After graduation, Marianne and her mother took a trip abroad. Her experiences overseas perceptibly influenced her poetry. Upon returning to the United States, Marianne attempted to have her poetry published. At the same time, she sought a job working for publishers or magazines. Failing on both fronts, she attended the Carlisle Commercial College to learn secretarial skills to become more qualified for work. Marianne got her first position working for Melvil Dewey as his secretary at the Lake Placid Club. She next worked as a teacher at the United States Indian School in Carlisle. While Marianne was teaching, she managed to find time to write. She was professionally published, at last, in 1915.
Marianne and her mother moved to New York City in 1918. With her mother always at her side, she churned out poetry, read voraciously, and interacted with other modernist poets. In 1920, Marianne was published ever more frequently in The Dial, a modernist magazine. Purchased by Scofield Thayer and J. Sibley Watson, Jr. in 1919, The Dial became a popular outlet for modernist thought, literature, and art. The art of Pablo Picasso, Renoir, Vincent Van Gogh, and Edvard Munch, among others, and the poetry of E.E. Cummings, William Carlos Williams, Ezra Pound, and W.B. Yeats, among others, were often featured in the magazine. In 1925, Thayer finally got Moore to agree to become acting editor of The Dial. Soon, she permanently replaced him. Moore was editor until 1929 when the magazine ceased publication. Until her death, Marianne would maintain a close friendship with J. Sibley Watson, Jr. and his wife Hildegarde.
During the 1930s and 1940s, Marianne was an active freelance writer and published books of her poetry. In 1947 she was devastated by the loss of her mother. The 1950s and 1960s brought Moore more fame and recognition. Her Collected Poems, published in 1951, won her the Bollingen Prize, the Pulitzer Prize, and the National Book Award. She was also the recipient of The National Medal for Literature, France’s Croix de Chevalier, and sixteen honorary degrees. Until the onset of her final illness in 1969, Moore traveled, participated in numerous speaking engagements, and graciously offered advice to young writers. She died on February 5, 1972. In addition to being remembered as a groundbreaking poet, Marianne Moore is remembered for her captivating conversations, iconic tricorn cap, advocacy for the conservation of Prospect Park, and love for baseball and Brooklyn.
Bibliography Willis, Patricia C. 1987. Marianne Moore: Vision into Verse. Philadelphia: Rosenbach Museum and Library.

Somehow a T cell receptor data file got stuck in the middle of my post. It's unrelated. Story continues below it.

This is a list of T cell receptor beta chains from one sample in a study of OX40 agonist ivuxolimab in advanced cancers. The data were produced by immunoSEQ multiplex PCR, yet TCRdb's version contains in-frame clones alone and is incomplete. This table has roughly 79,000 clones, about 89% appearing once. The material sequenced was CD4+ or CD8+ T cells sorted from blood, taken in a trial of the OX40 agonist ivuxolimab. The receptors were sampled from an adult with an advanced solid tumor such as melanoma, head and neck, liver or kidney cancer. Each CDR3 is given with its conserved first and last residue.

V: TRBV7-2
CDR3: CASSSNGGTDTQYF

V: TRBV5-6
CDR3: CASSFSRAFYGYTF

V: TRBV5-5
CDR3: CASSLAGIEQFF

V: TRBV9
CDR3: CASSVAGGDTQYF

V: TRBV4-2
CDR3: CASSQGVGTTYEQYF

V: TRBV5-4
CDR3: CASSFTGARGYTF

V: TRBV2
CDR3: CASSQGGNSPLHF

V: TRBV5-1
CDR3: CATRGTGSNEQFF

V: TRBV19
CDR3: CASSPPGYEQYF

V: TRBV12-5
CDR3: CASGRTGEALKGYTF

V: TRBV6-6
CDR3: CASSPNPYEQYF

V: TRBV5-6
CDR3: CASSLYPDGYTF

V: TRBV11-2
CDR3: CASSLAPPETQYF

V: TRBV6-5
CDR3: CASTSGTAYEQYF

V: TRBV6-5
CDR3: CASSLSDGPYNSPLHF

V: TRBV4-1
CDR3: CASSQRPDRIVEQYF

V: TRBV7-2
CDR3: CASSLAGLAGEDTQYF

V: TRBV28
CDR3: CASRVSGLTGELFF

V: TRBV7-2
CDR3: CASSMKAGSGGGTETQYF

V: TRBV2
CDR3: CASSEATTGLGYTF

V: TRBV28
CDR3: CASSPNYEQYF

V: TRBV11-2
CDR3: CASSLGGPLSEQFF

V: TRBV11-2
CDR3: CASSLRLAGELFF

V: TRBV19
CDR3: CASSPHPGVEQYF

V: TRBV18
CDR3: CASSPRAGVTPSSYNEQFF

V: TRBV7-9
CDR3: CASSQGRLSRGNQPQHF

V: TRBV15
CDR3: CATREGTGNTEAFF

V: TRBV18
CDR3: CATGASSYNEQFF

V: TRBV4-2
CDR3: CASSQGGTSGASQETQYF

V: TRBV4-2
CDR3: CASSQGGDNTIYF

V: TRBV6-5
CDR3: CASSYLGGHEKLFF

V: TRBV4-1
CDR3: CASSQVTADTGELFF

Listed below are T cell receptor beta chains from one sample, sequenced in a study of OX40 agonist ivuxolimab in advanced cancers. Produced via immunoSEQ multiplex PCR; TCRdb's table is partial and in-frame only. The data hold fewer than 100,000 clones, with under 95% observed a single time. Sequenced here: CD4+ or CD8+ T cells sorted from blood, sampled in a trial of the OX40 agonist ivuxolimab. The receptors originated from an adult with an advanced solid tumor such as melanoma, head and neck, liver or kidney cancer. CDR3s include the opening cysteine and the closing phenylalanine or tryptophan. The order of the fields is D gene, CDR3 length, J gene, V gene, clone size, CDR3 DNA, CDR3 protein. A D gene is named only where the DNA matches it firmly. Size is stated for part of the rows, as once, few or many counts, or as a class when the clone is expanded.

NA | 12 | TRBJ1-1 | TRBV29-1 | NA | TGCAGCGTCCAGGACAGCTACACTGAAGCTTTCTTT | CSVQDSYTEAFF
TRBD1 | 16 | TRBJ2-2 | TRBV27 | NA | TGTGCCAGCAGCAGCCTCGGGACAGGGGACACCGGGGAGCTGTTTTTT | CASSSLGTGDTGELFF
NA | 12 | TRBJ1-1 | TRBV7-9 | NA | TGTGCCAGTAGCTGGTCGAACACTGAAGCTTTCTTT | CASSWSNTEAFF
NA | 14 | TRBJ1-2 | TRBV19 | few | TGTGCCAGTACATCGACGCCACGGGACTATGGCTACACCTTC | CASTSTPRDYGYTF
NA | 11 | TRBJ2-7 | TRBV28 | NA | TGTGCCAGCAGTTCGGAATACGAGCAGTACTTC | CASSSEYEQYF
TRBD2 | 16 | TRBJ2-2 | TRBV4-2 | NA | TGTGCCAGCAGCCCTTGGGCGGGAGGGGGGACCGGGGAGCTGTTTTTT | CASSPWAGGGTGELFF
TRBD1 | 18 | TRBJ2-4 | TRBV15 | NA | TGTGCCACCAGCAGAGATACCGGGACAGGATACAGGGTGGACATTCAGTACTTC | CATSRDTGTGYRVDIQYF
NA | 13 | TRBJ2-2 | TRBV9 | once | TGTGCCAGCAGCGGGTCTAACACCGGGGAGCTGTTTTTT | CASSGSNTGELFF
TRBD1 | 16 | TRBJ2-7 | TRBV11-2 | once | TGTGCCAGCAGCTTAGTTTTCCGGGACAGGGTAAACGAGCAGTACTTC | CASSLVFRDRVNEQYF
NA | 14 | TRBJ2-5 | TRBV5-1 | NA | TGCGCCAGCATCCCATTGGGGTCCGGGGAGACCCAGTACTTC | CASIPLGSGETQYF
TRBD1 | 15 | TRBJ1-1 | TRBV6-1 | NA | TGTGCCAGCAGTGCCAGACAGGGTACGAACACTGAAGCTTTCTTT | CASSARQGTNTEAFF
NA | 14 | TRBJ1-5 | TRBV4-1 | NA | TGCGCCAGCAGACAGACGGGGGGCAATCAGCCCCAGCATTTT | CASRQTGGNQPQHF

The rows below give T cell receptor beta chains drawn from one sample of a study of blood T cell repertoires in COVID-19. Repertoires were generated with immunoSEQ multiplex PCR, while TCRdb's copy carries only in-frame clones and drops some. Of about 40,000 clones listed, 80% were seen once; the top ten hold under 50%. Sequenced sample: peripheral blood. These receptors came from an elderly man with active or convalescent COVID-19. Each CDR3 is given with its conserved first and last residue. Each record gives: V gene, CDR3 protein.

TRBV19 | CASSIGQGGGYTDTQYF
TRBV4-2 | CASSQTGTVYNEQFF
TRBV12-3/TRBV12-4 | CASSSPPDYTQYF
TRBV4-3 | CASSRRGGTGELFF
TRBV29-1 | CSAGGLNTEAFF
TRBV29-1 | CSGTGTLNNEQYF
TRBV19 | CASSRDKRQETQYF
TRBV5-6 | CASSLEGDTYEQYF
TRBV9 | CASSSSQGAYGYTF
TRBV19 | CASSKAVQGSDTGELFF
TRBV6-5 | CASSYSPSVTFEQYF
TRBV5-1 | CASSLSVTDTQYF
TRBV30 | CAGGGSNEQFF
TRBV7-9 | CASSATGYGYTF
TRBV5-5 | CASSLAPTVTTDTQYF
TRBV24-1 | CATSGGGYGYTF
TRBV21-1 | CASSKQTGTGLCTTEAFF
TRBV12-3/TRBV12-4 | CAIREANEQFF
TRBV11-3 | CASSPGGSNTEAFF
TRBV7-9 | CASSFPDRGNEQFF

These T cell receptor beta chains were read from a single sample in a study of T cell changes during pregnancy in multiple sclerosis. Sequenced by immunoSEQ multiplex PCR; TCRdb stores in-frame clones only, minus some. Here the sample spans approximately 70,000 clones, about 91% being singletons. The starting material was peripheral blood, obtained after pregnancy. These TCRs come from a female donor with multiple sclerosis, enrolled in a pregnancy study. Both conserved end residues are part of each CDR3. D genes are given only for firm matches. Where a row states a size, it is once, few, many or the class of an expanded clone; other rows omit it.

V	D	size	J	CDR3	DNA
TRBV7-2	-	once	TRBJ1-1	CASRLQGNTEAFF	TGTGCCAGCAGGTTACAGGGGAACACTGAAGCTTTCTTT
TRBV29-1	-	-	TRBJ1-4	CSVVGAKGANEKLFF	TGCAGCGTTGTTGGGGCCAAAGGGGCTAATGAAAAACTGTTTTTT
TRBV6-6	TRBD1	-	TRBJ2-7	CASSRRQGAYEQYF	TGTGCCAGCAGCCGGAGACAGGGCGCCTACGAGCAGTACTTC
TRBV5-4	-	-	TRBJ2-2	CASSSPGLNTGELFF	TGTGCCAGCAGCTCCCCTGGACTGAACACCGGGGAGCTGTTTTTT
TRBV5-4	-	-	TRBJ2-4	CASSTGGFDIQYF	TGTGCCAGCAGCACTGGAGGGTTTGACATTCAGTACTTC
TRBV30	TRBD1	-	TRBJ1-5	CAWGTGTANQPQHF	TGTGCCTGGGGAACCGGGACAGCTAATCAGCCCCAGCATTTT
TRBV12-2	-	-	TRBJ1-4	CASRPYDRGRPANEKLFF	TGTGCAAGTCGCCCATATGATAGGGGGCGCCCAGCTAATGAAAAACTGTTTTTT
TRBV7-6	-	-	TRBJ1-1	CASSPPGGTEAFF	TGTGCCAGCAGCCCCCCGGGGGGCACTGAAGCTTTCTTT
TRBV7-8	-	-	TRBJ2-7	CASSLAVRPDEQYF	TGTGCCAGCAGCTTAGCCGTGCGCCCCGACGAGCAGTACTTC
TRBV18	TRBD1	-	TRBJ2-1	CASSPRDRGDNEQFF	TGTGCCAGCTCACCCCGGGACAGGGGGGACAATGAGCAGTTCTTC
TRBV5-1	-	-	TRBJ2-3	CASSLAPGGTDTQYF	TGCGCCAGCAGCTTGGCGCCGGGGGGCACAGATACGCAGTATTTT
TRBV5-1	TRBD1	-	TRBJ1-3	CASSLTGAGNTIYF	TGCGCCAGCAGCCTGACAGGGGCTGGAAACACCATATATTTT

12 Linear Feet
Marianne Craig Moore (1887-1972) was an award-winning modernist poet. She graduated from Bryn Mawr in 1909 with a B.A. in history, economics, and politics. The poet was published for the first time in 1915, and by 1920, her poetry was frequently featured in The Dial, a magazine that served as an outlet for modernist thought and art. From 1925-1929, Moore was editor of The Dial. During the 1930s and 1940s, she published her poetry in books and did freelance writing. The 1950s and 1960s brought Moore fame and recognition: her Collected Poems, published in 1951, won her the Bollingen Prize, the Pulitzer Prize, and the National Book Award. She was also the recipient of The National Medal for Literature, France's Croix de Chevalier, and sixteen honorary degrees. Throughout her life, she participated in many speaking engagements and offered advice to young poets. Moore was also noteworthy for her iconic tricorn hat and her love for baseball and Brooklyn.
The Marianne Craig Moore Papers include correspondence, photographs, audio recordings, manuscripts and artwork, news clippings, and ephemera, as well as reflections on the poet and poems written in tribute to her. A subset of the collection, the K. Laurence Stapleton Marianne Moore Papers include Stapleton's correspondence with the poet, materials related to the verse composition course Moore taught at Bryn Mawr, Stapleton's research notes, and manuscript and galley copies of her book, Marianne Moore: The Poet's Advance. Correspondence and documents regarding the management of Marianne Moore's estate, Stapleton's fight to save the Dial Papers, and the establishment of the Marianne Moore Poetry Fund are also in this subset.
Many individuals have contributed materials to the collection of Marianne Craig Moore Papers. Hildegarde and J. Sibley Watson, Jr. contributed photographs, manuscripts, news clippings, audio recordings, a tricorn hat, a long black cape, a briefcase, and an enormous amount of correspondence. Marianne Moore's nieces, Marianne Craig "Bee" Moore II and Sallie Moore, contributed correspondence, photographs, manuscripts, news clippings and student notebooks. K. Laurence Stapleton was responsible for a subset of the collection which includes her own correspondence with the poet, research notes, and manuscript and galley copies of her book Marianne Moore: The Poet's Advance as well as materials related to Moore's verse composition course, the management of the Marianne Moore estate, the establishment of the Marianne Moore Poetry Fund.
Responsible for the materials that supplement the Watsons', Moores', and K. Laurence Stapleton's major contributions are Bryn Mawr College alumnae: Fannie S. Barber Berry (Class of 1909), Helen B. Crane (Class of 1909), Nina Montgomery Dana (Class of 1945), Grace Wooldridge Dewes (Class of 1909), Katherine G. Ecob (Class of 1909), Marjorie Young Gifford (Class of 1909), Blanch Shapiro Grant (Class of 1933), Patsy von Kienbusch Little (Class of 1947), Gertrude M. Macy (Class of 1926), Anna Marcet Haldeman-Julius (Class of 1909), Mary Frank Case Pevear (Class of 1911), Helen Sandison (Class of 1906), Jane Yeatman Savage (Class of 1922), Mrs. Barbara B. Thacher Plimpton (Class of 1965), and Mary K. Woodworth (Class of 1924). Additionally, the Marianne Moore Poetry Fund, Friends of the Bryn Mawr College Library, Mrs. Gilbert Charbonneau, Janice Pries, John Francis Putnam, Lewis Turco, Bernard Waldman, and Michael Watson have contributed important materials.
- Marianne Craig Moore papers
- Marianne Hansen, Jennifer Hoit, Melissa Torquato